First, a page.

PROPERTY OF:













"The whole conviction of my life now rests upon the belief

that loneliness, far from being a rare and curious

phenomenon, is the central and inevitable fact of human

existence."



--Thomas Wolfe,

"God's Lonely Man"



TRAVIS BICKLE, age 26, lean, hard, the consummate loner. On

the surface he appears good-looking, even handsome; he has a

quiet steady look and a disarming smile which flashes from

nowhere, lighting up his whole face. But behind that smile,

around his dark eyes, in his gaunt cheeks, one can see the

ominous stains caused by a life of private fear, emptiness

and loneliness. He seems to have wandered in from a land

where it is always cold, a country where the inhabitants

seldom speak. The head moves, the expression changes, but

the eyes remain ever-fixed, unblinking, piercing empty space.



Travis is now drifting in and out of the New York City night

life, a dark shadow among darker shadows. Not noticed, no

reason to be noticed, Travis is one with his surroundings.

He wears rider jeans, cowboy boots, a plaid western shirt

and a worn beige Army jacket with a patch reading, "King

Kong Company 1968-70".



He has the smell of sex about him: Sick sex, repressed sex,

lonely sex, but sex nonetheless. He is a raw male force,

driving forward; toward what, one cannot tell. Then one

looks closer and sees the evitable. The clock sprig cannot

be wound continually tighter. As the earth moves toward the

sun, Travis Bickle moves toward violence.



FILM OPENS on EXT. of MANHATTAN CAB GARAGE. Weather-beaten

sign above driveway reads, "Taxi Enter Here". Yellow cabs

scuttle in and out. It is WINTER, snow is piled on the

curbs, the wind is howling.



INSIDE GARAGE are parked row upon row of multi-colored taxis.

Echoing SOUNDS of cabs idling, cabbies talking. Steamy

breath and exhaust fill the air.



INT. CORRIDOR of cab company offices. Lettering on ajar door

reads:



PERSONAL OFFICE



Marvis Cab Company

Blue and White Cab Co.

Acme Taxi

Dependable Taxi Services

JRB Cab Company

Speedo Taxi Service



2.





SOUND of office busywork: shuffling, typing, arguing.



PERSONAL OFFICE is a cluttered disarray. Sheets with heading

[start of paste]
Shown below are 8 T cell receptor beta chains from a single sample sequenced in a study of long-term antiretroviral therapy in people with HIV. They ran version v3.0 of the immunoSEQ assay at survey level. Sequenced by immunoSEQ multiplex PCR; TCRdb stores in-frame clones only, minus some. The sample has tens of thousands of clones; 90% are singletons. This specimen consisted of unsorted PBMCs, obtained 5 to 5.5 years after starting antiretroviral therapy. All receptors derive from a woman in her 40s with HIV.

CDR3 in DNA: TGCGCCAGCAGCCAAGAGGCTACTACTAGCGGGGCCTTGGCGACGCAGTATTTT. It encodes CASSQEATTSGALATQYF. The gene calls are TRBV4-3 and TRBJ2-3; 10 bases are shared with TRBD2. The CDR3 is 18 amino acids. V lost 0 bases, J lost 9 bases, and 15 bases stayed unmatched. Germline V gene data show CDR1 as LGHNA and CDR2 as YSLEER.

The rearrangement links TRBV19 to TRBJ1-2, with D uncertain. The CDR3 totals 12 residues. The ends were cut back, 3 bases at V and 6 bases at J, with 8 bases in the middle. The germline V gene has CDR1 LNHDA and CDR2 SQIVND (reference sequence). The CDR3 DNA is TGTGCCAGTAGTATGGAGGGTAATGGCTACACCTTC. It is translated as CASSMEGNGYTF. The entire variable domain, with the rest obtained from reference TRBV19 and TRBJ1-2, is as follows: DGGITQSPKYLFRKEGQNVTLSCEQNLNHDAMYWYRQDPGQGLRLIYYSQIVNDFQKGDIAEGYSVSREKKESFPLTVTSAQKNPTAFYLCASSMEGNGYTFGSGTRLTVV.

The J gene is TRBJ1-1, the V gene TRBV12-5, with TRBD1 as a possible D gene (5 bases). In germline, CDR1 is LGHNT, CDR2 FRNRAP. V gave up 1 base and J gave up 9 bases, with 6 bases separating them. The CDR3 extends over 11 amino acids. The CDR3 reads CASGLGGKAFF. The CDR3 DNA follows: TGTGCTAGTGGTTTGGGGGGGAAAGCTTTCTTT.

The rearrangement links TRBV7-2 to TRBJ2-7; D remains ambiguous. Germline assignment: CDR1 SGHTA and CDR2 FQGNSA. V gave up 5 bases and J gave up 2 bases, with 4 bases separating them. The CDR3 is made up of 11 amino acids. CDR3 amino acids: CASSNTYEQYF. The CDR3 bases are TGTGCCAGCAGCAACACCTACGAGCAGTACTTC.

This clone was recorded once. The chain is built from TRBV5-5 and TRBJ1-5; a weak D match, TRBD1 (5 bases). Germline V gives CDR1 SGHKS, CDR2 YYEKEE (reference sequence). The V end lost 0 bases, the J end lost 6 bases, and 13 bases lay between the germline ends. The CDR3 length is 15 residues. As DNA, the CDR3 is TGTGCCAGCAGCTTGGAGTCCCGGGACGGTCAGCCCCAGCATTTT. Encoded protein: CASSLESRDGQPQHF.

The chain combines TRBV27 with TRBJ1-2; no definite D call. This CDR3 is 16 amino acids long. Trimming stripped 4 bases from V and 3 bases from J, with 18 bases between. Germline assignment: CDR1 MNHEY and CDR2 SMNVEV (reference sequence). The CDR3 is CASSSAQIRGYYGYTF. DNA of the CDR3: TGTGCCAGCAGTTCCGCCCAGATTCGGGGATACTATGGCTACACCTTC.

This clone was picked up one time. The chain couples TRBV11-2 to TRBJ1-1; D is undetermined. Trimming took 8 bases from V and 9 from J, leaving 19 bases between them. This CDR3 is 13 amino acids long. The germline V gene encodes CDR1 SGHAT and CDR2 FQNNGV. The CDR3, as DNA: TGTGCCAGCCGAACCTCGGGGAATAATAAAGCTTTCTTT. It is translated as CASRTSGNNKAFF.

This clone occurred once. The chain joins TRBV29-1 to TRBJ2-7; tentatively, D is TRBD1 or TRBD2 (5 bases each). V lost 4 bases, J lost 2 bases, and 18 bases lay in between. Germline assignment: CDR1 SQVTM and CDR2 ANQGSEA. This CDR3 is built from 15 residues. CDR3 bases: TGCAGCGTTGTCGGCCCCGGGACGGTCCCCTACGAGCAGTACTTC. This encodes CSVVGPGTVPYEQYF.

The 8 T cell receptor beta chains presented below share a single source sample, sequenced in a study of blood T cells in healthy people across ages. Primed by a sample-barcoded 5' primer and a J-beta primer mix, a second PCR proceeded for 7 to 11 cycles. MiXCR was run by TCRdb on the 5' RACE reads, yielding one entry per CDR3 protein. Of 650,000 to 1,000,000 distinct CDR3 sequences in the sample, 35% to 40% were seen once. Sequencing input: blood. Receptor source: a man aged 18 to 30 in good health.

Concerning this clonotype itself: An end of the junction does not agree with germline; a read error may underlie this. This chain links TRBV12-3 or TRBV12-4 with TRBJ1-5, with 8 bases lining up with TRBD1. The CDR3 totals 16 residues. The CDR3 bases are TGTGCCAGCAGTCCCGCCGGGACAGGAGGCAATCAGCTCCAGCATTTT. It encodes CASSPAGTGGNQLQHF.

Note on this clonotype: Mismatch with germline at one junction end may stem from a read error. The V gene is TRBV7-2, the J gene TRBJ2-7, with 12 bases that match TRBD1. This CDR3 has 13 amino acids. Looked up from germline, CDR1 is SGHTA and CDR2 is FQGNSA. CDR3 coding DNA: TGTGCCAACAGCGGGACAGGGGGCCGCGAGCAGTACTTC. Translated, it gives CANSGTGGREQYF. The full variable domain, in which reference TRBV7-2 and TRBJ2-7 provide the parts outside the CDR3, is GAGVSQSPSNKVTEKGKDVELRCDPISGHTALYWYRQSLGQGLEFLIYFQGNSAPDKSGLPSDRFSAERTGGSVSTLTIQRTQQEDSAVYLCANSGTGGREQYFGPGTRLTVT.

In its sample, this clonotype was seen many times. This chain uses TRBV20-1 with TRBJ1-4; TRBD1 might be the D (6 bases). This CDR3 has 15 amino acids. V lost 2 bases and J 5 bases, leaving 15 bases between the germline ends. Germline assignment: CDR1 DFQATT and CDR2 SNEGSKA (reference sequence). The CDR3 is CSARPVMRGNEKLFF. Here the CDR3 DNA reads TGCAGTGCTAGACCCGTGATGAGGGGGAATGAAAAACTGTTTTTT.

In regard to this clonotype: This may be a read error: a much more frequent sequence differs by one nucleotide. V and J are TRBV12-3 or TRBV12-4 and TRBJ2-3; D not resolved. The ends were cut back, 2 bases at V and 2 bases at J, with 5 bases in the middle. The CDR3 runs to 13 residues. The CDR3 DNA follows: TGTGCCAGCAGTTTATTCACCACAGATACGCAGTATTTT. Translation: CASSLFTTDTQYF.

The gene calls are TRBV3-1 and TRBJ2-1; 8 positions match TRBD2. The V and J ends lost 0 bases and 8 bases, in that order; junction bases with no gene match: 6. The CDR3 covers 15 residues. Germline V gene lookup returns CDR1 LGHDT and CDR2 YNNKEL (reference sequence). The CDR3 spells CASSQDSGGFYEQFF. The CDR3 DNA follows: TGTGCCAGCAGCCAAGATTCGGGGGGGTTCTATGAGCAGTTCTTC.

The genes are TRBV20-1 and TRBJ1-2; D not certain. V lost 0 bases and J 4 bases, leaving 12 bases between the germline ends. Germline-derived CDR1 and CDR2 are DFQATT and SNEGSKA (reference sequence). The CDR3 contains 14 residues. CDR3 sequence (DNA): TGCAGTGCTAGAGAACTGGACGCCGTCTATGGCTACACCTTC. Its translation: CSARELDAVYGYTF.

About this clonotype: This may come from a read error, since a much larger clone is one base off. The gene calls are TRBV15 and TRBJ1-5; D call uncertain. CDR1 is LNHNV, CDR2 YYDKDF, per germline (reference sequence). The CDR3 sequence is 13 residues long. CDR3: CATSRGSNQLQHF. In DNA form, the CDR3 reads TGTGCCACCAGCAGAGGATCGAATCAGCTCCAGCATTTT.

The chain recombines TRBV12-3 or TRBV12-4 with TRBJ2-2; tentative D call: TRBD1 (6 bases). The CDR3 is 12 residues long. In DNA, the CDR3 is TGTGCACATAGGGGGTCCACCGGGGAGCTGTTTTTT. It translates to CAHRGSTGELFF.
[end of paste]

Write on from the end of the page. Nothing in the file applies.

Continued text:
"Marvis, B&W, Acme" and so forth are tacked to crumbling

plaster wall: It is March. Desk is cluttered with forms,

reports and an old upright Royal typewriter.



Dishelved middle-aged New Yorker looks up from the desk. We

CUT IN to ongoing conversation between the middle-aged

PERSONNEL OFFICER and a YOUNG MAN standing in front on his

desk.



The young man is TRAVIS BICKLE. He wears his jeans, boots

and Army jacket. He takes a drag off his unfiltered cigarette.



The PERSONNEL OFFICER is beat and exhausted: he arrives at

work exhausted. TRAVIS is something else again. His intense

steely gaze is enough to jar even the PERSONNEL OFFICER out

of his workaday boredom.



PERSONNEL OFFICER (O.S.)

No trouble with the Hack Bureau?



TRAVIS (O.S.)

No Sir.



PERSONNEL OFFICER (O.S.)

Got your license?



TRAVIS (O.S.)

Yes.



PERSONNEL OFFICER

So why do you want to be a taxi

driver?



TRAVIS

I can't sleep nights.



PERSONNEL OFFICER

There's porno theatres for that.



TRAVIS

I know. I tried that.



The PERSONNEL OFFICER, though officious, is mildly probing

and curious. TRAVIS is a cipher, cold and distant. He

speaks as if his mind doesn't know what his mouth is saying.



PERSONNEL OFFICER

So whatja do now?



3.





TRAVIS

I ride around nights mostly.

Subways, buses. See things. Figur'd

I might as well get paid for it.



PERSONNEL OFFICER

We don't need any misfits around

here, son.



A thin smile cracks almost indiscernibly across TRAVIS' lips.



TRAVIS

You kiddin? Who else would hack

through South Bronx or Harlem at

night?



PERSONNEL OFFICER

You want to work uptown nights?



TRAVIS

I'll work anywhere, anytime. I know

I can't be choosy.



PERSONNEL OFFICER

(thinks a moment)

How's your driving record?



TRAVIS

Clean. Real clean.

(pause, thin smile)

As clean as my conscience.



PERSONNEL OFFICER

Listen, son, you gonna get smart,

you can leave right now.



TRAVIS

(apologetic)

Sorry, sir. I didn't mean that.



PERSONNEL OFFICER

Physical? Criminal?



TRAVIS

Also clean.



PERSONNEL OFFICER

Age?



PERSONNEL OFFICER

Twenty-six.



PERSONNEL OFFICER

Education?



4.





TRAVIS

Some. Here and there.



PERSONNEL OFFICER

Military record?



TRAVIS

Honorable discharge. May 1971.



PERSONNEL OFFICER

You moonlightin?



TRAVIS

No, I want long shifts.